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Marine Ecology Progress Series

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MEPS 399:157-171 (2010)  -  DOI:

Zooplankton of the St. Lucia Estuary during the current drought cycle: a comparison between open- and closed-mouth conditions

Nicola K. Carrasco1,*, Renzo Perissinotto1, Deena Pillay2

1School of Biological and Conservation Sciences, University of KwaZulu-Natal, Westville Campus, Durban 4000, Private Bag X5 4001, South Africa
2Marine Research Institute, Zoology Department, University of Cape Town, Rondebosch 7701, Private Bag X3, South Africa

ABSTRACT: The St. Lucia Estuary is currently experiencing a drought-induced crisis, resulting in the system having been closed off from the sea for approximately 8 yr. This closure was interrupted by a brief open-mouth phase, induced by a unique combination of extreme climatic events. The primary aim of the present study was to compare zooplankton dynamics during open- and closed-mouth conditions. Sampling was undertaken during quarterly surveys from February 2006 to November 2008. During the closed-mouth phase, up to 70% of the lake bed was dry and salinities in the northern lakes often exceeded 90, making these areas largely uninhabitable for zooplankton. However, in the lower regions where drought effects were less harsh, zooplankton were characterized by high densities and biomass of typical estuarine taxa such as the copepods Pseudodiaptomus stuhlmanni, Acartia natalensis and the mysid Mesopodopsis africana. Of the 69 taxa recorded during the study period, only 27 were present during the closed-mouth phase. Under open-mouth conditions, previously excluded marine taxa (e.g. the prawn Penaeus indicus and fish larvae), once again re-entered the system, increasing its diversity significantly. A unique occurrence after mouth re-closure was the colonisation of the mouth area by swarms of the tunicate Oikopleura dioica (>103 ind. m–3), while previously dominant zooplankton grazers virtually disappeared. These findings emphasize the complexity of the system and stress the need for further research into the potential impacts of environmental and climate changes on this key African estuarine lake.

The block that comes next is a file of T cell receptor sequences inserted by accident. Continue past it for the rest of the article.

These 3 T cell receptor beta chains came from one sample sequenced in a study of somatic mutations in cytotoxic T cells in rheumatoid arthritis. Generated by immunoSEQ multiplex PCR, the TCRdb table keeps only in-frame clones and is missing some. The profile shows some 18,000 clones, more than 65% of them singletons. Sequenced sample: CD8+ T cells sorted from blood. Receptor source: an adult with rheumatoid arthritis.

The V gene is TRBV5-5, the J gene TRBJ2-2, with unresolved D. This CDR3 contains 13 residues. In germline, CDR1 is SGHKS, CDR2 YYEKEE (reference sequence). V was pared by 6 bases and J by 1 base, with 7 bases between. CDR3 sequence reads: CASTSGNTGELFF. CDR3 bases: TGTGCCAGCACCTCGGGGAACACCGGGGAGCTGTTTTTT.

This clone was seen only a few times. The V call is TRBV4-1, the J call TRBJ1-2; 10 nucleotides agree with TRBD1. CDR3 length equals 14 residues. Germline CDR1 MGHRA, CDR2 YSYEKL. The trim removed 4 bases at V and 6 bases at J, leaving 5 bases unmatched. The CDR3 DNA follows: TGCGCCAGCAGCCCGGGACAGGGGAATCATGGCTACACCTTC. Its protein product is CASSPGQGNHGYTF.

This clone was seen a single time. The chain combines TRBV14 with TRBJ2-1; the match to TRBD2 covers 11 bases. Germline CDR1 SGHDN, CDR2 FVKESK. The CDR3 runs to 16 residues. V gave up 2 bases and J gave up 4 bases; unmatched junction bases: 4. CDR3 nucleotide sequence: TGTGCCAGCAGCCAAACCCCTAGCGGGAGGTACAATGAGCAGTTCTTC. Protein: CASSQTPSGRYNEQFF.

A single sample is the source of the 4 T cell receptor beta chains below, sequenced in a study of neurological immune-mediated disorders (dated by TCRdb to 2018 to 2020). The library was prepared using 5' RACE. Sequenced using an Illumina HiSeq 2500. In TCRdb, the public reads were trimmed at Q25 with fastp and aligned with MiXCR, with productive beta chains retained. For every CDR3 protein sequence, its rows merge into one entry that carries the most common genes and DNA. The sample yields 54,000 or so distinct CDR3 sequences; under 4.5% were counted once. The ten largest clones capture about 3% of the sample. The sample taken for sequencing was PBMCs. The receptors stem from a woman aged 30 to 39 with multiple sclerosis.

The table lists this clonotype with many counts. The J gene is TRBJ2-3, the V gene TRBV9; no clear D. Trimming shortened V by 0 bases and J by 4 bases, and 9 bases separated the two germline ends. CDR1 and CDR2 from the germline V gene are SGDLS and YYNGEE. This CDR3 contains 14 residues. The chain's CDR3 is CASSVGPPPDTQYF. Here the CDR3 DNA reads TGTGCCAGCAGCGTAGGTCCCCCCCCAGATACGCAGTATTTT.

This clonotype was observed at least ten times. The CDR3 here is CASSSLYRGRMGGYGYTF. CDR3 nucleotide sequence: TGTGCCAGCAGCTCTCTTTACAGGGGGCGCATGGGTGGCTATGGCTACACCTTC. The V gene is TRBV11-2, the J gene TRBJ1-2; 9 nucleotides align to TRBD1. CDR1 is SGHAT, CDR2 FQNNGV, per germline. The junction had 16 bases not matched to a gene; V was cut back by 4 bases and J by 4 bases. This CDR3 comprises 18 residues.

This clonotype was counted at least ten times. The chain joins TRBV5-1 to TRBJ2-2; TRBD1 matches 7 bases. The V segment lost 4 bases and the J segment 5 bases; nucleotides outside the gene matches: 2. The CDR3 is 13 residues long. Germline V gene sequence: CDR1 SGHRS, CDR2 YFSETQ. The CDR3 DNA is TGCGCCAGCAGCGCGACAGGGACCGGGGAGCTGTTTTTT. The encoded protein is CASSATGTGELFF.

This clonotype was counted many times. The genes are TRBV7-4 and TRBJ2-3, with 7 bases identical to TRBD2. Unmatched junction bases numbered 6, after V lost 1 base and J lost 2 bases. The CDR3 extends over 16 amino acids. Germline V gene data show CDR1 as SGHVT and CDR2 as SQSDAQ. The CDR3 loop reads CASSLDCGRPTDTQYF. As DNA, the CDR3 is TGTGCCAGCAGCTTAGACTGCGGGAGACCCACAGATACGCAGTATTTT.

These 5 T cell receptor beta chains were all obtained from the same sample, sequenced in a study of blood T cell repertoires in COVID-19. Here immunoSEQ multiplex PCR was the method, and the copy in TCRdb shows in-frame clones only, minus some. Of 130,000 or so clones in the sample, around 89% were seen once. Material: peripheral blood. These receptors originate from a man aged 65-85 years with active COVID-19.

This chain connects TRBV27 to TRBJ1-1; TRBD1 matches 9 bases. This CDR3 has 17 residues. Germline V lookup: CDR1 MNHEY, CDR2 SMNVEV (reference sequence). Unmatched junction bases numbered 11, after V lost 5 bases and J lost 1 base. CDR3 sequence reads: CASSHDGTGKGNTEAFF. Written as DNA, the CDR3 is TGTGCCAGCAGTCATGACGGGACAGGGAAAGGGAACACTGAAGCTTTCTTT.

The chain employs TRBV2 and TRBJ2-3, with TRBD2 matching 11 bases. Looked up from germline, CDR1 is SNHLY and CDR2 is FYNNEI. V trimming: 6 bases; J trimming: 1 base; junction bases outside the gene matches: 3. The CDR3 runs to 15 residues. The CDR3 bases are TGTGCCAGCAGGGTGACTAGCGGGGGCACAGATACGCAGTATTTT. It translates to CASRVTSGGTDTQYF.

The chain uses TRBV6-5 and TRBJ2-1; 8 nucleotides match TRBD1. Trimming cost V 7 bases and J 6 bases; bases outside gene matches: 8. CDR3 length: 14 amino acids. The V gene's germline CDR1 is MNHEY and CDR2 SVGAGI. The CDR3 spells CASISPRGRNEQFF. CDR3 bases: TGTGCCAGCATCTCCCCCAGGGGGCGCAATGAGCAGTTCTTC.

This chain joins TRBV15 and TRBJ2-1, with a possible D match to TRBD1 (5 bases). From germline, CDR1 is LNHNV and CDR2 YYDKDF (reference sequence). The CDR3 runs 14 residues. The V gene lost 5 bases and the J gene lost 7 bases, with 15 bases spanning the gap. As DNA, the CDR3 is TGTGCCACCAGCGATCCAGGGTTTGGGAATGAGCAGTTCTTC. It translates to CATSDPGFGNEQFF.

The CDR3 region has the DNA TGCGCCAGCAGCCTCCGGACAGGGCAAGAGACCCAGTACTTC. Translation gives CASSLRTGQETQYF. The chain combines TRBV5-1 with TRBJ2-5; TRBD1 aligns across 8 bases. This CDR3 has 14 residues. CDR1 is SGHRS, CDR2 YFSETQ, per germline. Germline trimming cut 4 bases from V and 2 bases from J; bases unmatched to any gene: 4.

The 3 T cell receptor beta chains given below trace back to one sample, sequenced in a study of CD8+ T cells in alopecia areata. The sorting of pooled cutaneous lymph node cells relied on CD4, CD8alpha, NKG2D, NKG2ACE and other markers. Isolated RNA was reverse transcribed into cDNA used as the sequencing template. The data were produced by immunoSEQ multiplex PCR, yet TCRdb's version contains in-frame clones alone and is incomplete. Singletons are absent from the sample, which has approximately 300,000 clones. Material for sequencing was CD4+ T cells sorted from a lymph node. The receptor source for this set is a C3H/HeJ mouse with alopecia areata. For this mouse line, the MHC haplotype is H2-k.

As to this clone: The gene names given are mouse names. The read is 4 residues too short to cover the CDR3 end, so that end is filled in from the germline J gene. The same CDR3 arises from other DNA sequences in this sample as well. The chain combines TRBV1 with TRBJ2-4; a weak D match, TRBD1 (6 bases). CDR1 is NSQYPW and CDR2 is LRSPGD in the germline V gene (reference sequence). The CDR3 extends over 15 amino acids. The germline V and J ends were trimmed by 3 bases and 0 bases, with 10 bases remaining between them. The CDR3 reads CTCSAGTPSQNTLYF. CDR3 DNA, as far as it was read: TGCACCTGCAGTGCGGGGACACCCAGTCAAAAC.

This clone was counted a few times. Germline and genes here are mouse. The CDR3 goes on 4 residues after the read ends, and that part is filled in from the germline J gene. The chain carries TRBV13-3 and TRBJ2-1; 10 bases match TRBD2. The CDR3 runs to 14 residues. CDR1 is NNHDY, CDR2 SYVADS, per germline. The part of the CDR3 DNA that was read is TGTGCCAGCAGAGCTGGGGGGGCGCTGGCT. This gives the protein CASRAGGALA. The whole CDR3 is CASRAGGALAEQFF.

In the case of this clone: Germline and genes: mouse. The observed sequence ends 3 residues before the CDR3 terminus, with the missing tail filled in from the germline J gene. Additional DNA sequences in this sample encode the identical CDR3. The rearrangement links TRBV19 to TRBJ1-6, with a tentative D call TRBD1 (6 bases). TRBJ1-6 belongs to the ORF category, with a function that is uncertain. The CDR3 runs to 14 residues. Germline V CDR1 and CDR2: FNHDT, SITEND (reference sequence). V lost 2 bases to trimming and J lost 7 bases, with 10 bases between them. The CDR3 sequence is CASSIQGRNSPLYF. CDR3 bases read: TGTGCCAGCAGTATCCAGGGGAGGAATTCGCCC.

KEY WORDS: Zooplankton · Drought · St. Lucia Estuary · Extreme events · Oikopleura dioica

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Cite this article as: Carrasco NK, Perissinotto R, Pillay D (2010) Zooplankton of the St. Lucia Estuary during the current drought cycle: a comparison between open- and closed-mouth conditions. Mar Ecol Prog Ser 399:157-171.

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